Wednesday, July 18, 2007

Parental Leave

The hypocrisy angers me. In the upcoming election, the term “family values” will undoubtedly be again used by conservative candidates to denote an anti-abortion, anti-gay and anti-sex education agenda. While conservative candidates use rhetoric aimed at convincing the American public that they are somehow made pro-family by efforts to limit family planning options, they do little to help make it easy or appealing for women to actually become mothers.

The difference between the United States and most European countries when it comes to maternity and paternity leave makes my stomach sink. Quite frankly, I was shocked when I discovered the difference between the United States and the rest of the Americas in paid time given to working parents. Two friends of mine, one a scientist from Mexico and the other a business woman from Germany, recently pointed out that many expatriates try to avoid giving birth while in the United States, for economic reasons. Their own countries, for example, put mine to shame when leave time given to families is compared. Mexico offers 12 weeks of maternity leave at full pay while Germany offers 14 weeks at full pay and three years of parental leave so that mothers and fathers alike can take time with their children and return to their jobs.

If we are to be a nation that values families, it is time that we question politicians who speak of family values about their views on paid parental leave. Businesses need to guarantee that women will be allowed to be mothers as well as workers, and that men can choose to be good fathers. It is time to bring up some legislation that would bring us into line with the rest of the west.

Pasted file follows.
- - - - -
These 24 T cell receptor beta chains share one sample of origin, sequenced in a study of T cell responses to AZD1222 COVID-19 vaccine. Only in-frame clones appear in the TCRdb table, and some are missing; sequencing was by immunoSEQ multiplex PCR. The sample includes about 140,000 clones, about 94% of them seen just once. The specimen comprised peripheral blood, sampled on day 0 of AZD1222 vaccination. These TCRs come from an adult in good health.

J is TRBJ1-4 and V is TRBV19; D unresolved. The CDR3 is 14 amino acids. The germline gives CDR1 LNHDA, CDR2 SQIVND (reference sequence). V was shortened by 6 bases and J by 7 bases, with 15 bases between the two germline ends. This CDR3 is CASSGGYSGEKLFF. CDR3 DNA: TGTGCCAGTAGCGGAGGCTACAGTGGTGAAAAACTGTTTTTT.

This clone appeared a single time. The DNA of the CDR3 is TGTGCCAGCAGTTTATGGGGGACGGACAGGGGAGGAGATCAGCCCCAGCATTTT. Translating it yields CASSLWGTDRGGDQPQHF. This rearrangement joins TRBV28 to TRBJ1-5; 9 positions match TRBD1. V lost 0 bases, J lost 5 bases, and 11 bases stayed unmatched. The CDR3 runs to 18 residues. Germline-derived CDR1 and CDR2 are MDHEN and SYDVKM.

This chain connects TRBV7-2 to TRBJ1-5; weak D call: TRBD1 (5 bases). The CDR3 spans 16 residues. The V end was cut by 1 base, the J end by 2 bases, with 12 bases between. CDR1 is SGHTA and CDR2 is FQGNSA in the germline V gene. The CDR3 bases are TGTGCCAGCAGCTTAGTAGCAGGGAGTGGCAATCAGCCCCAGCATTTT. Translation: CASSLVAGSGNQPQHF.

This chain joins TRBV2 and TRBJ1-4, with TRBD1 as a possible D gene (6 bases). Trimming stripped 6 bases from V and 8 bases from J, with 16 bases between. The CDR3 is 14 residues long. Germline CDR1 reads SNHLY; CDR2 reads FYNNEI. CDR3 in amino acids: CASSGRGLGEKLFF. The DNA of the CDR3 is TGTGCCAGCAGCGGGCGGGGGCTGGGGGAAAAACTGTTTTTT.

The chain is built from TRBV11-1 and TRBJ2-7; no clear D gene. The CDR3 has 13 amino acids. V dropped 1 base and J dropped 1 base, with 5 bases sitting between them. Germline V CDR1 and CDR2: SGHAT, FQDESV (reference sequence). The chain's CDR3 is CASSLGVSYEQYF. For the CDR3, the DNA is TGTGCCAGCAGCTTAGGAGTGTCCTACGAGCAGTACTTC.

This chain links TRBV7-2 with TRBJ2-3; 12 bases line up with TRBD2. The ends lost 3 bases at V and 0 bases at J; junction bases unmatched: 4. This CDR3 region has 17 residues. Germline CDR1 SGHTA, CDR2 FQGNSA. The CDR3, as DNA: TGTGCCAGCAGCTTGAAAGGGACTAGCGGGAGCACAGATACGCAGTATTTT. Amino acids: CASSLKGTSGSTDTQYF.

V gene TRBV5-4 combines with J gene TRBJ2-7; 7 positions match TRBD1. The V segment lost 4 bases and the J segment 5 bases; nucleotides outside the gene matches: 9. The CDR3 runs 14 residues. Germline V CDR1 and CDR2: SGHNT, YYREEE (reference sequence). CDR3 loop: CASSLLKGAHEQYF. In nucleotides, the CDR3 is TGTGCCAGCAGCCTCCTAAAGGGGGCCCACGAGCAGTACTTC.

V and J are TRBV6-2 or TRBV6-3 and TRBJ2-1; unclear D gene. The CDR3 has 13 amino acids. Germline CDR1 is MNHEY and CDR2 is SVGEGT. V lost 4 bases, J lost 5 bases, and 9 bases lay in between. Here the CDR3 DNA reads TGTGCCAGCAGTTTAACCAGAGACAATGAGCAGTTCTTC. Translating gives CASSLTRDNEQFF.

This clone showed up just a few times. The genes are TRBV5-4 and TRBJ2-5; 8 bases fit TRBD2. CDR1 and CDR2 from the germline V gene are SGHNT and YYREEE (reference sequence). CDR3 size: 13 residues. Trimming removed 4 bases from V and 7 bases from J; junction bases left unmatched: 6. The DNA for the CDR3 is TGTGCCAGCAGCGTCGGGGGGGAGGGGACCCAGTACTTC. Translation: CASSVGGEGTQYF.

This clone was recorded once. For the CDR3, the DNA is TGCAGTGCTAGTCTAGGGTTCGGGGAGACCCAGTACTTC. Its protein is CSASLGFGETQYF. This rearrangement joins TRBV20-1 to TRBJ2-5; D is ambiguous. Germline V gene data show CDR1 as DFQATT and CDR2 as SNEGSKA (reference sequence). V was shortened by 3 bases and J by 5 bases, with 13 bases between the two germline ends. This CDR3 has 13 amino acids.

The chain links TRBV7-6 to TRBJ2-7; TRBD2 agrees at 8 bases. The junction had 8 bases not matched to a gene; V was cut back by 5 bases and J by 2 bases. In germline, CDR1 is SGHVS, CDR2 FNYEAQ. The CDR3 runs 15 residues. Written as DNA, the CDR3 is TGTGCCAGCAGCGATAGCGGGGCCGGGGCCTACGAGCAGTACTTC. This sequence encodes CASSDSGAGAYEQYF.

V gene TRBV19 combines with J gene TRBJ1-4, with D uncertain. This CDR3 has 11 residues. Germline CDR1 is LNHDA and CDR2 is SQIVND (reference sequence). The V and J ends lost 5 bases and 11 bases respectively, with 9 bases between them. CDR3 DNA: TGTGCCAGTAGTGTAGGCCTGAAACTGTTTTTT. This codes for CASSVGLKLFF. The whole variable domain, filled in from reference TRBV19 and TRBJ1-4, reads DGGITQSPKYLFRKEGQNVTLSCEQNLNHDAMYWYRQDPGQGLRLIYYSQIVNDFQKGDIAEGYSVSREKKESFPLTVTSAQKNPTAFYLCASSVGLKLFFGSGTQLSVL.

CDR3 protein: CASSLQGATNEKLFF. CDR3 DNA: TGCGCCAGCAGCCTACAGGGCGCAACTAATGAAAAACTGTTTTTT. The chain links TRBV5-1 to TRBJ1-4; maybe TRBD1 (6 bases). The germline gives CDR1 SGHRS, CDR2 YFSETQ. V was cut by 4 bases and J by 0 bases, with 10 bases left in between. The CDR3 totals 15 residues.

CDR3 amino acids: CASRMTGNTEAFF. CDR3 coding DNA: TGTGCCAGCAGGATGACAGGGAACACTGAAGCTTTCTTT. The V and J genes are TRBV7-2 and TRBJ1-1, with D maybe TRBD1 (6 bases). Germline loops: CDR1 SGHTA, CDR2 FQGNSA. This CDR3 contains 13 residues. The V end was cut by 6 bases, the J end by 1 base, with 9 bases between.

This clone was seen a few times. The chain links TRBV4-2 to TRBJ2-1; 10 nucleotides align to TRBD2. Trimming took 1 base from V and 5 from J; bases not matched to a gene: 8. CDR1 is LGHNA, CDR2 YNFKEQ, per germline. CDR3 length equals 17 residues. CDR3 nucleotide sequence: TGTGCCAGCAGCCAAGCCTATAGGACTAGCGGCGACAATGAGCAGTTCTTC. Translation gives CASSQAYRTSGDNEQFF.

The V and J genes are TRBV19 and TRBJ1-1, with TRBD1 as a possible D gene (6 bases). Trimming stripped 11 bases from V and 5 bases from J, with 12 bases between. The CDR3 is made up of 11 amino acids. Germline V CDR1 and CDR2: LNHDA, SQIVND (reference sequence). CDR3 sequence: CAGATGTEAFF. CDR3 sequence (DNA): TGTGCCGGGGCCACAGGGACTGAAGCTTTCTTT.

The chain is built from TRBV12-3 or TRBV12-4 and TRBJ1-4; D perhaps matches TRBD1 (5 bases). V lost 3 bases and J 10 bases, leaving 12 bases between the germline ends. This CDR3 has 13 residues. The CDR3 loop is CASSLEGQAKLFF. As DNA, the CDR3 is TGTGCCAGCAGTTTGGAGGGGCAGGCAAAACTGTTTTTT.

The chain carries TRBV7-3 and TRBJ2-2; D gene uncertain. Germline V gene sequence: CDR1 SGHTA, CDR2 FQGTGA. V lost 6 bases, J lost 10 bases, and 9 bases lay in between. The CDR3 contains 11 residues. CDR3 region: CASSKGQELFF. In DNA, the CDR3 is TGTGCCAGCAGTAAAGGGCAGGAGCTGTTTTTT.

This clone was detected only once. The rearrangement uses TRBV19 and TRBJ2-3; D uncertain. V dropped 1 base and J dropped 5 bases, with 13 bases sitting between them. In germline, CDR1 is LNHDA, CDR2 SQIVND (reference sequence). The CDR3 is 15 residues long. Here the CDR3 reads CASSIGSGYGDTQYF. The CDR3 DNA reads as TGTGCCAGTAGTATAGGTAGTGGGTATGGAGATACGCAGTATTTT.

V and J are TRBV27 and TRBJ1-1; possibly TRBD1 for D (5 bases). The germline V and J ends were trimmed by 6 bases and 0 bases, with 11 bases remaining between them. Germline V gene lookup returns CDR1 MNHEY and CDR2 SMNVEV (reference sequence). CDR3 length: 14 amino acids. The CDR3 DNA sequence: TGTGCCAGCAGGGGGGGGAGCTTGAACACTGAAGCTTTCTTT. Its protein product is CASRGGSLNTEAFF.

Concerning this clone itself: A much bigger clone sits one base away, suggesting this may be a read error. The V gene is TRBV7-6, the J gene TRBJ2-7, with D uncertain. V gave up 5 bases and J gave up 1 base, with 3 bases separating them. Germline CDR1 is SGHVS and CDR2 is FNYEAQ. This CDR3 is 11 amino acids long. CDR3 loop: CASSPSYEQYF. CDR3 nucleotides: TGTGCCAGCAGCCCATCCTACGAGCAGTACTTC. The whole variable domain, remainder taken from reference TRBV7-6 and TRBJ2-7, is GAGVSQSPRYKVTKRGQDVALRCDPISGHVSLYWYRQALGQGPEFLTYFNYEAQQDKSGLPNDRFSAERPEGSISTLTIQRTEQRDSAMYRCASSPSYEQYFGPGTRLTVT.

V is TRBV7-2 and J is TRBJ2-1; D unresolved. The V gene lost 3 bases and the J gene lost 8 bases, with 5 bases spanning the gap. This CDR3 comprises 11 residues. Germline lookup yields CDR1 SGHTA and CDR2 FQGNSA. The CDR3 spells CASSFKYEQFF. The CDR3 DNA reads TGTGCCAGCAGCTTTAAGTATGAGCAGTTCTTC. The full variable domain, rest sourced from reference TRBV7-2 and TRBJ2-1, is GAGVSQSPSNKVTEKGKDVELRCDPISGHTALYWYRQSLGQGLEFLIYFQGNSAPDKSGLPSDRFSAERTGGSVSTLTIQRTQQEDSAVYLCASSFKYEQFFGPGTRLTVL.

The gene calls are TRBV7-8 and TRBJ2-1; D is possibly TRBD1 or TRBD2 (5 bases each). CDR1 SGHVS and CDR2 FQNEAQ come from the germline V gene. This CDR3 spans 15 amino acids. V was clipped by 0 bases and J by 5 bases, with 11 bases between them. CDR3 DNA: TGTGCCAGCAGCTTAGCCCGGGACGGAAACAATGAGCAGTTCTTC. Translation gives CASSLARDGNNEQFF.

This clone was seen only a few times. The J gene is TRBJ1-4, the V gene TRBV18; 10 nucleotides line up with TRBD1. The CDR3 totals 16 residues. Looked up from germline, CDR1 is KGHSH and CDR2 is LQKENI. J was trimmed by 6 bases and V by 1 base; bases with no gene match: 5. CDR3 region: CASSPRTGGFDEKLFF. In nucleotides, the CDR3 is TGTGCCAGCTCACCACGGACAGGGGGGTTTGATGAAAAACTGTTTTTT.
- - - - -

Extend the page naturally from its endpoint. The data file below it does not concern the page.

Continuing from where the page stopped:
3 comments:

Casmall said...

It seems clear to me that pro-family retoric is just code for anti-gay bigotry.
The thing that really makes me wonder is that, dispite the appeal of this possition to right wingers, there is very little expected from the conservative legislators that get elected by saying these things.
In this way you're right. For a pro-family politico to make their constituents happy, they don't need to inact law that helps families, they just need to oppose "the gay agenda".

Mächtige Maus said...

I for one am pleased that the conservative legislators are concerned about "the gay agenda". After all, we are planning to take over the world.

All kidding aside, however, it does indeed sadden me as well to see the glaring differences between our society and many others, some of which a few high ranking politicians might consider beneath us. It amazes me how this country, founded upon the notion of personal freedom, has failed to progress in that department when other countries have. In fact, considering the fact that many conservative legislators along with the constituents they represent take a "you can have all of the personal freedom you want so long as it jives with what I believe" stance, it seems that it is not a simple lack of progress. It appears to me as though conservatism (especially religious…I do know some perfectly acceptable albeit misguided conservatives) is bringing about a certain amount of regression. In some aspects, the current conservative political movement harkens back to other times in American history when “the black agenda” and “the women’s agenda” were the alleged culprits for the country’s moral decline.

La Pobre Habladora said...

It confuses me that whenever a group of oppressed people gains some freedom, those already free feel as though they've lost something. How do you convince people that allowing everyone the right to wed who they choose in no way diminishes anyone's right to do so? Such a common reaction against minorities suggests that we value our ability to deny others happiness and comfort almost as much as we value the obtaining of these things for ourselves.

On a side note, another Science article suggests that this type of spitefulness, denying another access to something they want just for the joy of doing so, might be uniquely human.